Uganda’s efforts to launder Rujugiro’s image will not hold

Tribert Rujugiro. / Internet photo

Uganda’s New Vision newspaper has given fugitive Rwandan businessman Tribert Rujugiro Ayabatwa a multi-purpose platform to launder his image; to attempt to deny involvement with a group that has declared war on Rwanda’s legitimate government; and to tarnish the leadership of Rwanda in a string of unchallenged claims and allegations.

In a question and answer newspaper interview, normally the journalist interjects with probing, insightful, researched questions as a check against a subject using a newspaper – or magazine, or other news medium – as a platform to air their misinformation. 

The interview that appeared in the Sunday Vision of 17 March, 19 – under the title “Rwandan tycoon speaks out on Museveni, Kagame – instead looks like something Rujugiro paid for, or that was planted by state actors. 

The man merely says everything that serves him (and his partners in the highest levels of the Ugandan government) to misinform the public about the true nature of his; and by extension his Kampala partners’, problems with Kigali. We shall come to that.

A good interview strives to show there are two sides to a story. In this one the Sunday Vision has thrown balance completely out the window. 

For starters, Rujugiro portrays himself as a successful businessman that only “was victimized” by a Kigali establishment that was “jealous of his success”. Or that he left Rwanda out of principle “because he could not accept the way things were going there”.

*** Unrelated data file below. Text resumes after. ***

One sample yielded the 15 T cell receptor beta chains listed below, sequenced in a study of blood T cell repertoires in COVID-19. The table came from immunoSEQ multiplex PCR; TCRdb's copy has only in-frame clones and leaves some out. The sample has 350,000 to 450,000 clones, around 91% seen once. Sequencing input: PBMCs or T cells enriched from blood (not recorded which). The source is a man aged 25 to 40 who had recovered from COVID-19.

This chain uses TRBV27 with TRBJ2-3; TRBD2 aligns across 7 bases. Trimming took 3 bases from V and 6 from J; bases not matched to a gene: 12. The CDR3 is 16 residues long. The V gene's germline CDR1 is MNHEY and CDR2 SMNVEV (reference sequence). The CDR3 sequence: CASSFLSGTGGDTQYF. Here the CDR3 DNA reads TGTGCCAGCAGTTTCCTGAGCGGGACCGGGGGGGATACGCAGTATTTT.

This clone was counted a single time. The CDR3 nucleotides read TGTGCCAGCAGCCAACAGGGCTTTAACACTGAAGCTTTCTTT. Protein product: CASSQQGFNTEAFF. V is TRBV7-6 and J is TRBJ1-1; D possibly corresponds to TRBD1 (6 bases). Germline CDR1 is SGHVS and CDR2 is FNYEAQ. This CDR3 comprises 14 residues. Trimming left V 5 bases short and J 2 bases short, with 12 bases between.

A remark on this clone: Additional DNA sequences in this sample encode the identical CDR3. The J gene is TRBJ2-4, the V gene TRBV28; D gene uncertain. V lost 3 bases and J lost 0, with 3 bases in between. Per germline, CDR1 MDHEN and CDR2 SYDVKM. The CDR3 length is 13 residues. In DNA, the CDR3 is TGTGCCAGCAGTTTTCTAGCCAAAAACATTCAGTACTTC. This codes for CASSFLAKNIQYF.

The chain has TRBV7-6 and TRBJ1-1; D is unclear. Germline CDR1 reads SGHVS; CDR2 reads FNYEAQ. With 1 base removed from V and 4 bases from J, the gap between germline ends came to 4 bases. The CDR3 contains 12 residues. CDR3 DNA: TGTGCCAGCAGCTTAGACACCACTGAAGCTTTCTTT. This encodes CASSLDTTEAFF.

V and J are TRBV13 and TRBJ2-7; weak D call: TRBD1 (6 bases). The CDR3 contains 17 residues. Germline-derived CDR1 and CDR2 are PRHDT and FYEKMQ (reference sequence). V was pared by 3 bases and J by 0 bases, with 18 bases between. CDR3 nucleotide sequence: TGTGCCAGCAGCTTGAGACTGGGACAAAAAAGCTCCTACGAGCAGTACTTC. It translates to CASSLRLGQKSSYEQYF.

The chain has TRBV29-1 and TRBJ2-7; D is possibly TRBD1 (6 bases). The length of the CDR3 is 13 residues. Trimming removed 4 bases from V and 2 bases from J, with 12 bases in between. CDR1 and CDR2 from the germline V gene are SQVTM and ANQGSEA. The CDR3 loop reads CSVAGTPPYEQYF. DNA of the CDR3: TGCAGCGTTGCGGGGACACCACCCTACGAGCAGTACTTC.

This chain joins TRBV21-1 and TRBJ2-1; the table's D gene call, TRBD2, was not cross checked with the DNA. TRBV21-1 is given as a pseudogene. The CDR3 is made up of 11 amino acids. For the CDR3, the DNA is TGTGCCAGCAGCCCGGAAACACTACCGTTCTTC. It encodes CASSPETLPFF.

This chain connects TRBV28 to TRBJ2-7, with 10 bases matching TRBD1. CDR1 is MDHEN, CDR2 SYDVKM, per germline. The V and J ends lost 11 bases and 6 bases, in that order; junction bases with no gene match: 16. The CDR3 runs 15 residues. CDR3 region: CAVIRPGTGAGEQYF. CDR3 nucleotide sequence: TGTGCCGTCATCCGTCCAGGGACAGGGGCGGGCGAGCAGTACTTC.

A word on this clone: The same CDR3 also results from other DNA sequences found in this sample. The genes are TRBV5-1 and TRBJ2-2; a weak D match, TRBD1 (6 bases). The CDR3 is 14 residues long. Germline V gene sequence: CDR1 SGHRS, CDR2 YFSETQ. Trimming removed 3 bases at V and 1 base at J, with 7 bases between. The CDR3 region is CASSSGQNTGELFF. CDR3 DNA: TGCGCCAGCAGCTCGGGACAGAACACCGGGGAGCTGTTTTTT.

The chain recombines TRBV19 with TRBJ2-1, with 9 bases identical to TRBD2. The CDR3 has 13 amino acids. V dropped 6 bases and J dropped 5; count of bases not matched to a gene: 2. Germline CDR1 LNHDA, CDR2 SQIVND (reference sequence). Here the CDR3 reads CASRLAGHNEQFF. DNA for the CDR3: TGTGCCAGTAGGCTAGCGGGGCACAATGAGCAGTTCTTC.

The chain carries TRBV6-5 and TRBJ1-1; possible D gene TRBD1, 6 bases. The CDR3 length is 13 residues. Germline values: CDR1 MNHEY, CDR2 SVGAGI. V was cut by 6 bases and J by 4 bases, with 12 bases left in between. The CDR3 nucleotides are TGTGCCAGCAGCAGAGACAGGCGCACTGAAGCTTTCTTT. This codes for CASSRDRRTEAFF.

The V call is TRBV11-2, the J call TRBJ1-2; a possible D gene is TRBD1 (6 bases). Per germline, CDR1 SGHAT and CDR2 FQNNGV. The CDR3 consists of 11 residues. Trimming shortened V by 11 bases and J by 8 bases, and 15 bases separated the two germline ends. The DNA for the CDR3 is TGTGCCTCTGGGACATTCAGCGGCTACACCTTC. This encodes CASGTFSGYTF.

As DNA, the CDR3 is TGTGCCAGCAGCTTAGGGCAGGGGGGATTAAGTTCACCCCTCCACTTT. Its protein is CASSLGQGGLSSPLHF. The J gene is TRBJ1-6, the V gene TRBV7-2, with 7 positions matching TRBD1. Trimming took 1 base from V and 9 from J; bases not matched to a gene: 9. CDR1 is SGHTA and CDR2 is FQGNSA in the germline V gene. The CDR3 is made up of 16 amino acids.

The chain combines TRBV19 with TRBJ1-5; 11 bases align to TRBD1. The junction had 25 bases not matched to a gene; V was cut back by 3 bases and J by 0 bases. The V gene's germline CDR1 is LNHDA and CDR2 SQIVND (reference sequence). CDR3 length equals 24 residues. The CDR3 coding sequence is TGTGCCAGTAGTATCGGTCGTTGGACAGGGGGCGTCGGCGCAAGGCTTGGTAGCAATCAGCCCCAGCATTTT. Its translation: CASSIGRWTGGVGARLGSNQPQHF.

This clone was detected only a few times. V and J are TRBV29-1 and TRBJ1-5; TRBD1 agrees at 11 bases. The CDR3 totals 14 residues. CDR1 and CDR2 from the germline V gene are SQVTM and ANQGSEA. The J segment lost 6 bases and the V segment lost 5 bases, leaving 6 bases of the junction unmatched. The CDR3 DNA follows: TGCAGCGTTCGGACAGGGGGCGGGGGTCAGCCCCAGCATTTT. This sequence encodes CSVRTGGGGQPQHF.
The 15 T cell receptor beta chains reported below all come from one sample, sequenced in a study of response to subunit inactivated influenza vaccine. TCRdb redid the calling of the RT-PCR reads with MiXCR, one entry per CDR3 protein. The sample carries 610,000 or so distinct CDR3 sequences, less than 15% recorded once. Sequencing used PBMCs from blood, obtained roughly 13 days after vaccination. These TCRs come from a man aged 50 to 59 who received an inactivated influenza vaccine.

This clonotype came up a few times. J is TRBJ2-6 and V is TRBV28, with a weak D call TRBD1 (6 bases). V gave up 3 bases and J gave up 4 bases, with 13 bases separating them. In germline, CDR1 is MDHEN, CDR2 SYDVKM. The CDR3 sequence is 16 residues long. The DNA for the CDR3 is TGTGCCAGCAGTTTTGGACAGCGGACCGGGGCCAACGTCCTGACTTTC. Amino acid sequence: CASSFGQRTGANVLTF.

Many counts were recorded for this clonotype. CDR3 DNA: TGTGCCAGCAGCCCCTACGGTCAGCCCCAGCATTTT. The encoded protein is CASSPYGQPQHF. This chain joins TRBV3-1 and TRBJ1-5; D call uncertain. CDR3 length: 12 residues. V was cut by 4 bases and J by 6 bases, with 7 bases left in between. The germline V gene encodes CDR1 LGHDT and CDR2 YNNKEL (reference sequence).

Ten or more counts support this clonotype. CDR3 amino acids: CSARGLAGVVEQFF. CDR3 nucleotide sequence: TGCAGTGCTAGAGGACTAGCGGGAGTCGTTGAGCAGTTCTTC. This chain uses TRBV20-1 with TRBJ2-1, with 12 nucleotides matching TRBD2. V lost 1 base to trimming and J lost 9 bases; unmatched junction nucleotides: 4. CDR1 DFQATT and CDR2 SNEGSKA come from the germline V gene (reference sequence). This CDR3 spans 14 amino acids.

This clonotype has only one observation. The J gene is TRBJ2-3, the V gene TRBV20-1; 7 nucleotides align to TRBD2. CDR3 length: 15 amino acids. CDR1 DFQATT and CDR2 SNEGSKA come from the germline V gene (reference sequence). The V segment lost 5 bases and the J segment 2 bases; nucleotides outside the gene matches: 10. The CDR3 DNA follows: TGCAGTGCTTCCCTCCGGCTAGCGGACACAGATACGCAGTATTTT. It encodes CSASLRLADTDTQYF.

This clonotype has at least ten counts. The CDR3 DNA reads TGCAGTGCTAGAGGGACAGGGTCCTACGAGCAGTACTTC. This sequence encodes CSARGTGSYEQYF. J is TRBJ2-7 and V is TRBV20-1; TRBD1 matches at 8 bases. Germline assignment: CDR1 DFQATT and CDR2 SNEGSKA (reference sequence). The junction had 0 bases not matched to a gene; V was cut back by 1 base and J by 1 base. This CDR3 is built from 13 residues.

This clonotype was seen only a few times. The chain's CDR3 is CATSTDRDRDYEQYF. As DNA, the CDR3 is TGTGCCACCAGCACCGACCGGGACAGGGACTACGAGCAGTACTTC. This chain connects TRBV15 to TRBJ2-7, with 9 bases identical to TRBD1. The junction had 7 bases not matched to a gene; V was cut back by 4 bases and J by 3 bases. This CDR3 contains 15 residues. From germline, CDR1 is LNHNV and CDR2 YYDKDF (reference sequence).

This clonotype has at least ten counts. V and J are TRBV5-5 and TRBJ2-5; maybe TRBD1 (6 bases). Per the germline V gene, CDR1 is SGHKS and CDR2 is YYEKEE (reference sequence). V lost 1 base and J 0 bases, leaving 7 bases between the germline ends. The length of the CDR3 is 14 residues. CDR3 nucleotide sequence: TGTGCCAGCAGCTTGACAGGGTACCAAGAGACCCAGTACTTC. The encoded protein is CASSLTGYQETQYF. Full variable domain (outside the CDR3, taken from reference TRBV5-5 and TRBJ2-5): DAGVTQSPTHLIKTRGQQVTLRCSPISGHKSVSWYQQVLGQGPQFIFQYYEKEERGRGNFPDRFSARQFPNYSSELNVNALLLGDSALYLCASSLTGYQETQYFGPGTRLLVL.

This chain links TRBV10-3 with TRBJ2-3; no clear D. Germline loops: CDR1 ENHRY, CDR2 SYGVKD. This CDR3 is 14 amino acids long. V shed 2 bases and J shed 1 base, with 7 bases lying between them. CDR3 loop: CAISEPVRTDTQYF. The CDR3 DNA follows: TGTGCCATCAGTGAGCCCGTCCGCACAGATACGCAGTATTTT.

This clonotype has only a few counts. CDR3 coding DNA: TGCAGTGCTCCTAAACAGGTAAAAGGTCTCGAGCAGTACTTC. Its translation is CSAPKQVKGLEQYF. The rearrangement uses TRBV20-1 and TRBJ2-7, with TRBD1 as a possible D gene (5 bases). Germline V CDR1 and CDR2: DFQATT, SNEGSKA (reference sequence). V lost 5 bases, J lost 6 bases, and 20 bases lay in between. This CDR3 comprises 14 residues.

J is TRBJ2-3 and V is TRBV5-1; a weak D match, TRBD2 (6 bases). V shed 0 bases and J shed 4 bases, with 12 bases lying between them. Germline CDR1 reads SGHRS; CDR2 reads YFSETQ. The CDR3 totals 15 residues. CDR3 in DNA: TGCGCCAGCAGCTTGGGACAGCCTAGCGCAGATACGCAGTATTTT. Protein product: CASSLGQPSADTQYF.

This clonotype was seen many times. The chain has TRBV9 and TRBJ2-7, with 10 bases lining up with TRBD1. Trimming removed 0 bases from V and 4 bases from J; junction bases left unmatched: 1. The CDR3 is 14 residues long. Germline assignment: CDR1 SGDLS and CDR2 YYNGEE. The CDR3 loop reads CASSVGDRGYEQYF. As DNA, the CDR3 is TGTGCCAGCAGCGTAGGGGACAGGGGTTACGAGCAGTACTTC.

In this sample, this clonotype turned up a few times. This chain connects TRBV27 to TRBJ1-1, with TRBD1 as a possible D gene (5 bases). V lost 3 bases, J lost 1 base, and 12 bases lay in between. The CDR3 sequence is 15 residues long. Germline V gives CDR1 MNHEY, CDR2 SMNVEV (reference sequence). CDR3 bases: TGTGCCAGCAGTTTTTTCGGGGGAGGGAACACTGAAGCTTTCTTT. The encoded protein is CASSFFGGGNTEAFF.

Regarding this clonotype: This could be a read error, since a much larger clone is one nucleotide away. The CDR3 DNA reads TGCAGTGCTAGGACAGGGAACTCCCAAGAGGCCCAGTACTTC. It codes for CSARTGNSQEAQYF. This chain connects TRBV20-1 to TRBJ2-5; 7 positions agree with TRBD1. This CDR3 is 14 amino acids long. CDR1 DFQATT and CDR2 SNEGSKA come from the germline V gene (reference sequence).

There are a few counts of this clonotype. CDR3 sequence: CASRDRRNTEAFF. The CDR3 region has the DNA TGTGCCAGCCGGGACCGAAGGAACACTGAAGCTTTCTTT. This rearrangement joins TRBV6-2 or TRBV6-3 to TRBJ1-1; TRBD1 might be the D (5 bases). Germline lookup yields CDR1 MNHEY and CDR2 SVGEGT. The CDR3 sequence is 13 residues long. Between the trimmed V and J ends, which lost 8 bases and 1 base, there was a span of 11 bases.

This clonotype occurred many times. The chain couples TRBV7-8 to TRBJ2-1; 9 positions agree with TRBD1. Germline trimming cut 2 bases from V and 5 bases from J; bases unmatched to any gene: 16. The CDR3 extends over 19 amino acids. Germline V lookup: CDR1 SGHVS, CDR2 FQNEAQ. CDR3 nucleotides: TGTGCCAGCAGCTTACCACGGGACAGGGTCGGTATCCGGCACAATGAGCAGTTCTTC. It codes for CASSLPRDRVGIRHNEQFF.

The facts are that Rujugiro left Rwanda because his business practices – the ones that have made him successful in a number of African countries including Uganda where he has a tobacco processing plant in Arua – were completely incompatible with Kigali’s anti-corruption and graft-intolerant ethic in running its state affairs. 

The record shows that wherever Rujugiro has worked and his businesses succeeded, those countries are characterized by high levels of graft. It is the kind of countries that regularly score poorly on Transparency International indices.

Rujugiro left Rwanda in 2010 after repeated issues with the administration because of his shady business practices. He did not like to pay taxes. He expected that because he had contributed to the liberation struggle he would be exempted from paying taxes. When that did not happen he became very unhappy. 

His thing was to constantly offer kickbacks to policy makers to exempt him from the rules of doing business that applied to all other businessmen and women. He found out that graft like that had no place in Rwanda. 

Rujugiro’s methods had worked well in Burundi – where he cut his teeth in the business world – and other places like Uganda where stories of monstrous scams have dogged Museveni’s rule from day one.